With nine full-fleet races in the books, and just three remaining, for the Nacra 17 class at the 2018 World Cup Series Miami, USA, this much is clear: anyone hoping for a place on the podium in this coed class is going to have to knock a defending Olympic medalist down a peg. Five of the six sailors that won medals in the 2016 Rio Olympics are sailing in the class this week, and showing little willingness to share the wealth, so to speak.
Rio 2016 silver medalists Jason Waterhouse and Lisa Darmanin (AUS) have done their homework when it comes to the lifting foils that were introduced to the class less than a year ago. Whether in near-drifting conditions on Day 1 and Day 2 or the full-on breeze of Day 3, they have been extremely hard to beat, winning five races and posting just one finish outside the top four. “Today was great, quite fresh, which is tricky on a foiling boat,” said Waterhouse. “We scored a three, two, one but we threw away a few points in the first race due an equipment malfunction, which was quite disappointing.” With a 17-point lead, Waterhouse and Darmanin have a few points to burn. And, he added, there is an upside to the malfunction. “We are trialing a lot of new systems and we had an issue where something got caught and we couldn’t get the spinnaker up,” he said. “We are actually pleased that happened because we can learn from it. Imagine if that happened at the World Championships or the Olympics.” The reigning gold medalists in the class, Santiago Lange and Cecilia Carranza Saroli (ARG) are second, though they have nearly matched the Australian team over the last five races. The bronze medal skipper from 2016, Thomas Zajac (AUT) is sailing with a new crew in this Olympic cycle, Barbara Matz (AUT).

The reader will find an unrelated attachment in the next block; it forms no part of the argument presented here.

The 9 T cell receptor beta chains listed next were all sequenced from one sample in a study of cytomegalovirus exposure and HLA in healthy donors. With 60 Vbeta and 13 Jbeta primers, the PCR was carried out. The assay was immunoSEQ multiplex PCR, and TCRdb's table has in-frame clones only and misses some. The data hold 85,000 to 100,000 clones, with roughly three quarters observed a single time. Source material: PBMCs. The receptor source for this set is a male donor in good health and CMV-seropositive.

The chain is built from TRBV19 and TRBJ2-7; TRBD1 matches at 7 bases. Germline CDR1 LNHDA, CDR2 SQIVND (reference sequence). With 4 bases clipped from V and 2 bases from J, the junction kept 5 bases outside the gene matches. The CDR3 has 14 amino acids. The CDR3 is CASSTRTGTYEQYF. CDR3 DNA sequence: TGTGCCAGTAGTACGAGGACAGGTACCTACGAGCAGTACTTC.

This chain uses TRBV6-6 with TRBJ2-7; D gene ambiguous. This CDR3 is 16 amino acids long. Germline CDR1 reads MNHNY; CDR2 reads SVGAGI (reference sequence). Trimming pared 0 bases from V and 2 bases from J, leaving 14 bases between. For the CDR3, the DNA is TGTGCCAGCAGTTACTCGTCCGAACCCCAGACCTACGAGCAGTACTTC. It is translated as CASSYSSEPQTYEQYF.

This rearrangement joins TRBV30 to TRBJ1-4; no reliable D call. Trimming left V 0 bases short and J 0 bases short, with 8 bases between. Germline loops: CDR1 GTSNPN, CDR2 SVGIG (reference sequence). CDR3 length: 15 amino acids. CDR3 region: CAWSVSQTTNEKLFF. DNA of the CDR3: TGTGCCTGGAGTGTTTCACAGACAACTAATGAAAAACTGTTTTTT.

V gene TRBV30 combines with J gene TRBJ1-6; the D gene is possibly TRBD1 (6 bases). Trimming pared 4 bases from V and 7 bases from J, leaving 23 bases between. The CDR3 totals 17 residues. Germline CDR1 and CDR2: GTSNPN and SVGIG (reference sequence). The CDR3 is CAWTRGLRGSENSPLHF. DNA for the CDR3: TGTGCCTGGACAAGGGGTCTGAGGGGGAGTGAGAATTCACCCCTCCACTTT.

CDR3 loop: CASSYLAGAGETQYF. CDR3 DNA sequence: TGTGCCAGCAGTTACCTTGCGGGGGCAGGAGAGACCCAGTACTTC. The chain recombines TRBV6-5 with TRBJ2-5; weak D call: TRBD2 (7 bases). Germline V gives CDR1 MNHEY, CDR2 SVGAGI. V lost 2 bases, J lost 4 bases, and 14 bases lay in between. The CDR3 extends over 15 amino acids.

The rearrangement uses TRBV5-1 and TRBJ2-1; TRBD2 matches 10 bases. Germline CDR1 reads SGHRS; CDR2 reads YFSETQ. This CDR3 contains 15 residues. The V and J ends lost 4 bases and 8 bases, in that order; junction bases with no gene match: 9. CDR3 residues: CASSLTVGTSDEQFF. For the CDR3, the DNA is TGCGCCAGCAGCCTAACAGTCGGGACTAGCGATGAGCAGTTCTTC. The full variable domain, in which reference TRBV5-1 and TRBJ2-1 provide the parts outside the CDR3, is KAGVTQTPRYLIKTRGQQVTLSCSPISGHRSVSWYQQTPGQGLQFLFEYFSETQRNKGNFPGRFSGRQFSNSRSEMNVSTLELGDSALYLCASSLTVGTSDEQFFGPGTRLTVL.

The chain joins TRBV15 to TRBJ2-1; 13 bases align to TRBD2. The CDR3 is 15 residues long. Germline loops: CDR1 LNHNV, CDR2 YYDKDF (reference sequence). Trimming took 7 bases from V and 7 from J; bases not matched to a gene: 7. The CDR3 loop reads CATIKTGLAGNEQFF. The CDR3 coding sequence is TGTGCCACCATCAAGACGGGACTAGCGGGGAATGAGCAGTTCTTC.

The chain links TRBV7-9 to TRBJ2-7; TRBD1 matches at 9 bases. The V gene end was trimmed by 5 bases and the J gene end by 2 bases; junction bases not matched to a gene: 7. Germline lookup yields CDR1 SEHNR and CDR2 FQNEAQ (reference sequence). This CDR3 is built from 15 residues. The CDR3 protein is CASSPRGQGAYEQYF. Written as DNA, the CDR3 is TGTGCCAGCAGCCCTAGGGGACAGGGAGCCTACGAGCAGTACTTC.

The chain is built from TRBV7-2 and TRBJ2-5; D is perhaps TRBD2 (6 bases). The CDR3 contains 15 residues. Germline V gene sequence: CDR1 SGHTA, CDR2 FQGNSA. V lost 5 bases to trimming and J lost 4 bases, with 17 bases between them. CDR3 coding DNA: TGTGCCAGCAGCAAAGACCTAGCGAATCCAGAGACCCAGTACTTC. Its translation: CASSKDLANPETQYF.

The top three American teams are grouped within six points of one another, between ninth and 11th place. Bora Gulari (Detroit, Mich.) and Helena Scutt (Kirkland, Wash.) (at right) lead the trio, with Ravi Parent and Christina Persson in 10th and Sarah Newberry and David Liebenberg in 11th. All three teams are new partnerships for this Olympic cycle and face the double challenge of learning a new boat and meshing with a new teammate.
Giles Scott (GBR) and Caleb Paine (San Diego, Calif.), both whom who won medals in the Finn class in the Rio 2016 Olympics, are in familiar territory after six races, with Paine in third and Scott tied on points for the lead with Alican Kaynar (TUR). The top 10 is tightly packed, however, with 13 points separating fourth from 10th, which should make for an exciting conclusion to the full-fleet portion of the regatta.